In Part Two of the book, Halbrook traces gun rights from colonial times to the rise of independent states in America to the Second Amendment. Upon arriving in America, the right to bear arms through open or concealed carry, as long as done in a peaceful manner, was generally the norm. Four states did have particular regulations related to carrying arms outside the home, often related to peaceful carry. Halbrook examines the early approach in Virginia and New Jersey in greater detail. In fact, it was a requirement at times to carry to defend against various forms of attacks (pp. 109–20). Carrying of arms became a greater need for the settlers after passage of the Stamp Act and Quartering Act as tensions rose between the colonists and the British. Ultimately the Stamp Act was repealed, but British Parliament then passed the Declaratory Act, which gave it broad authority over the colonies. Subsequent regulations and taxation followed, and word spread in the Boston area that they were about to be disarmed, subjected to Martial Law, and some deported to Great Britain (pp. 121–27). This ultimately led to the Boston Massacre, where the subsequent trial reinforced the right to bear arms in situations of self-defense (pp. 129–32). The Boston Tea Party followed, and tensions continued to escalate. Gunpowder distribution was the next target of British regulation in Boston along with confiscation of arms. Ultimately, the right to bear arms was essential to the success of the militias in the Revolutionary War (pp. 133–47). What followed was a patchwork of states adopting a bill or declaration of rights.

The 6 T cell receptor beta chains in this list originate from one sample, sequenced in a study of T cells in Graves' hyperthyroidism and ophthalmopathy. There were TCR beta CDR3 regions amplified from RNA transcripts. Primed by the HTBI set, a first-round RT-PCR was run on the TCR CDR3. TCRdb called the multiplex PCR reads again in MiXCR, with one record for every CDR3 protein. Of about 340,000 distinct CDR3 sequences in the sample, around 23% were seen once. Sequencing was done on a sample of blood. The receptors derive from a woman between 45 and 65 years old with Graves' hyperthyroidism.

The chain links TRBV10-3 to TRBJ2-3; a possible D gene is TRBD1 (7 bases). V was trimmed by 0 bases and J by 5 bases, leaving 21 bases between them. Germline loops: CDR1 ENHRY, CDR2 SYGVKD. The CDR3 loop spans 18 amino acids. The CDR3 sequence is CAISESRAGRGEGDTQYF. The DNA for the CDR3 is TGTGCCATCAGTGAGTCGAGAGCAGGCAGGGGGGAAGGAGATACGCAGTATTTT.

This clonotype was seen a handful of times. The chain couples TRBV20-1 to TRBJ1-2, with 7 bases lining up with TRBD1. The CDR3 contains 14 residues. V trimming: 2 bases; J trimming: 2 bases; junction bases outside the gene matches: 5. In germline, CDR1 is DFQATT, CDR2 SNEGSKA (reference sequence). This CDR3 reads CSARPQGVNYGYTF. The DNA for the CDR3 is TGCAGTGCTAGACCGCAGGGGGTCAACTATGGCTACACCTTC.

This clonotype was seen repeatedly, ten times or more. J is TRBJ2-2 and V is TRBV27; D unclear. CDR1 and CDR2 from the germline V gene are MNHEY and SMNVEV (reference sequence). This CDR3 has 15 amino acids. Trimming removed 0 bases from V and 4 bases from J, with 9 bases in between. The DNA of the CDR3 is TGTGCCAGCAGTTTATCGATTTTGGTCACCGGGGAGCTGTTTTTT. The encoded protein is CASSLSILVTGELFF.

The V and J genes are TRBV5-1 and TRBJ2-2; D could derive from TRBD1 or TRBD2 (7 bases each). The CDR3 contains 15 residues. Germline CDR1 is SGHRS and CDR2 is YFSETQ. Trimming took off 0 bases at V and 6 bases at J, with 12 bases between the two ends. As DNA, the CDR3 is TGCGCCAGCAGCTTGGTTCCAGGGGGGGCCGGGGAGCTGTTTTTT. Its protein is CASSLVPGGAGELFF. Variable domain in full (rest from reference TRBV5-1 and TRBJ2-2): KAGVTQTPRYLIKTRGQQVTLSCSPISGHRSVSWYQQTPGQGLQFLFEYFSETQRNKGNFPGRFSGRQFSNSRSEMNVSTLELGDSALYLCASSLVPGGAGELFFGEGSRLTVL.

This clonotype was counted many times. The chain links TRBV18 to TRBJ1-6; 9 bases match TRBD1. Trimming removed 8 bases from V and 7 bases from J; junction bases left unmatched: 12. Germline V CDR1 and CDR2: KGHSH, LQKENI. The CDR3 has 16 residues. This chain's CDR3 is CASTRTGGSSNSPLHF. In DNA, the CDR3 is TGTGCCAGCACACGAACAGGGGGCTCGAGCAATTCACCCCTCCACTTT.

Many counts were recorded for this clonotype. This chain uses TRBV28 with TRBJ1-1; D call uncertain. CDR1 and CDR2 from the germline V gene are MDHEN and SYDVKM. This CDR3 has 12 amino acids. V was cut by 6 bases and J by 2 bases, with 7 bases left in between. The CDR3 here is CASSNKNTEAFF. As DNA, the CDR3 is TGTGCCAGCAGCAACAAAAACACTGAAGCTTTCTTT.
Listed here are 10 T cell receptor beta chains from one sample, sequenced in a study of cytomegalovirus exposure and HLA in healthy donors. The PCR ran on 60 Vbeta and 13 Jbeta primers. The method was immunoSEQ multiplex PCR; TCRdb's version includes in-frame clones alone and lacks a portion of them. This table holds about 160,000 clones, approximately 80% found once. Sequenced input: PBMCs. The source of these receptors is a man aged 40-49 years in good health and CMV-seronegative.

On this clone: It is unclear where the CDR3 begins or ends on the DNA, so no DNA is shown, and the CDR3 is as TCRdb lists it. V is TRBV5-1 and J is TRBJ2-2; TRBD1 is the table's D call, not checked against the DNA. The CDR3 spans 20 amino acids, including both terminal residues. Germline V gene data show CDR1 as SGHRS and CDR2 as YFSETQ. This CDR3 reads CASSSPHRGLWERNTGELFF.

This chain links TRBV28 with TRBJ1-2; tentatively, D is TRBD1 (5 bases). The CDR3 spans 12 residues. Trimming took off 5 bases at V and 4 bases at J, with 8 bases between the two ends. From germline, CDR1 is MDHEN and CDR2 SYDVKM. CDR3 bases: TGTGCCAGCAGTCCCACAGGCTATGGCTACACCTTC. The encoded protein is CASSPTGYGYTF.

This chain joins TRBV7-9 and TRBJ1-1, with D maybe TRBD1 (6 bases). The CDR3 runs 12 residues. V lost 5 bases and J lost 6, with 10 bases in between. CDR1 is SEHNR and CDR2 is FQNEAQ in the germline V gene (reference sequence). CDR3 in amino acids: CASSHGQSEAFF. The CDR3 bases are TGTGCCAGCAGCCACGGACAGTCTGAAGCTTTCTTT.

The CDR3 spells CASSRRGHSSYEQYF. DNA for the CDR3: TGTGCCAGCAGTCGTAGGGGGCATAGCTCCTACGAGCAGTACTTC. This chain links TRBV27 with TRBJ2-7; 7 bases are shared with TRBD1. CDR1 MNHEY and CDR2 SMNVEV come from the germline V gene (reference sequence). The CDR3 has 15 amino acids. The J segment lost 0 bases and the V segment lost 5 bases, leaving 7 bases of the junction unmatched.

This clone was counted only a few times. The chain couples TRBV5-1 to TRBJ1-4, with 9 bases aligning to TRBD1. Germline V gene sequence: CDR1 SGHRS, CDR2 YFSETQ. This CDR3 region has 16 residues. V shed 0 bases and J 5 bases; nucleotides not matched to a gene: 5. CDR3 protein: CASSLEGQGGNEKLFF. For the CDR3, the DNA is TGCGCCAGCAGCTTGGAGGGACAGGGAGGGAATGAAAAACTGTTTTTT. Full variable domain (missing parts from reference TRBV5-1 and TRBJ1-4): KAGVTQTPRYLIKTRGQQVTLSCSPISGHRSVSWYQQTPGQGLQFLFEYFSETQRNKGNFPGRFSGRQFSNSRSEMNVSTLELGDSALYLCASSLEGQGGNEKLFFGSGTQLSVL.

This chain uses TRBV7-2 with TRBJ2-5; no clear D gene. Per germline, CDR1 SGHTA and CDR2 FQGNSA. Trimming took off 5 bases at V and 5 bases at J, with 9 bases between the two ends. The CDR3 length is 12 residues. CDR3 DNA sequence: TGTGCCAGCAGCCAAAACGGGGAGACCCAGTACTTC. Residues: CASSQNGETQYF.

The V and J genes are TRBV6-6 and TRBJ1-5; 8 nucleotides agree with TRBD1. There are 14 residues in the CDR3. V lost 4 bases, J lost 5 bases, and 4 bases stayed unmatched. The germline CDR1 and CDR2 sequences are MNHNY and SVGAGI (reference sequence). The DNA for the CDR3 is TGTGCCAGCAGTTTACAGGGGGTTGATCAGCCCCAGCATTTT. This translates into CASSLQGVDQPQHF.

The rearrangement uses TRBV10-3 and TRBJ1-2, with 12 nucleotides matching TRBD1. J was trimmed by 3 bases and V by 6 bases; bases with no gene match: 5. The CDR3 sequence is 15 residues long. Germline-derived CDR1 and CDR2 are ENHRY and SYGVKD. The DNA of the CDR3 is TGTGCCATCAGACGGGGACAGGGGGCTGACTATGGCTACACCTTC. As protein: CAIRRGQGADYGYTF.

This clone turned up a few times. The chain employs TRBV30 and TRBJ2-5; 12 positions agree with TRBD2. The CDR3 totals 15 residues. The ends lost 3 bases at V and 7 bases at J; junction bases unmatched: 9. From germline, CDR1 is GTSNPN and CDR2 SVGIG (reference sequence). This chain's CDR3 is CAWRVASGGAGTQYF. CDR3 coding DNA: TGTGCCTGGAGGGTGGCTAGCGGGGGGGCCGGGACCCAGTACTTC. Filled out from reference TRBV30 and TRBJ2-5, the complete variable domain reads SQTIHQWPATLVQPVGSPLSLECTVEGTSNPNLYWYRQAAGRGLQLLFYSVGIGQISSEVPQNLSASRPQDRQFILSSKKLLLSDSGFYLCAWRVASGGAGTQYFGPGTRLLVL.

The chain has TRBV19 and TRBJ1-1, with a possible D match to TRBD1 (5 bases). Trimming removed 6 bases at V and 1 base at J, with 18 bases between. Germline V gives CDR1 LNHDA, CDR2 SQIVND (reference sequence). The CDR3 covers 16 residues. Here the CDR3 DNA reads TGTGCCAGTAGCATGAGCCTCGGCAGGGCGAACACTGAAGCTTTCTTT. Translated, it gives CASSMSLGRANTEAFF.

Federal rights were the next step, and Halbrook points out in Chapter 5 that bearing arms was widely viewed at the time as an inalienable right, underscoring its inclusion in the Bill of Rights. Moreover, an armed citizenry was recognized as an important vehicle to keep the powers of government in check (pp. 155–61). Halbrook portrays the unanimous support for the right to bear arms state by state, ultimately leading to the adoption of the Second Amendment. Part Two of the book closes with an important quote from James Madison, who noted that an aristocracy could not replace the republic “without a standing Army, an enslaved press, and a disarmed populace,” (p. 178).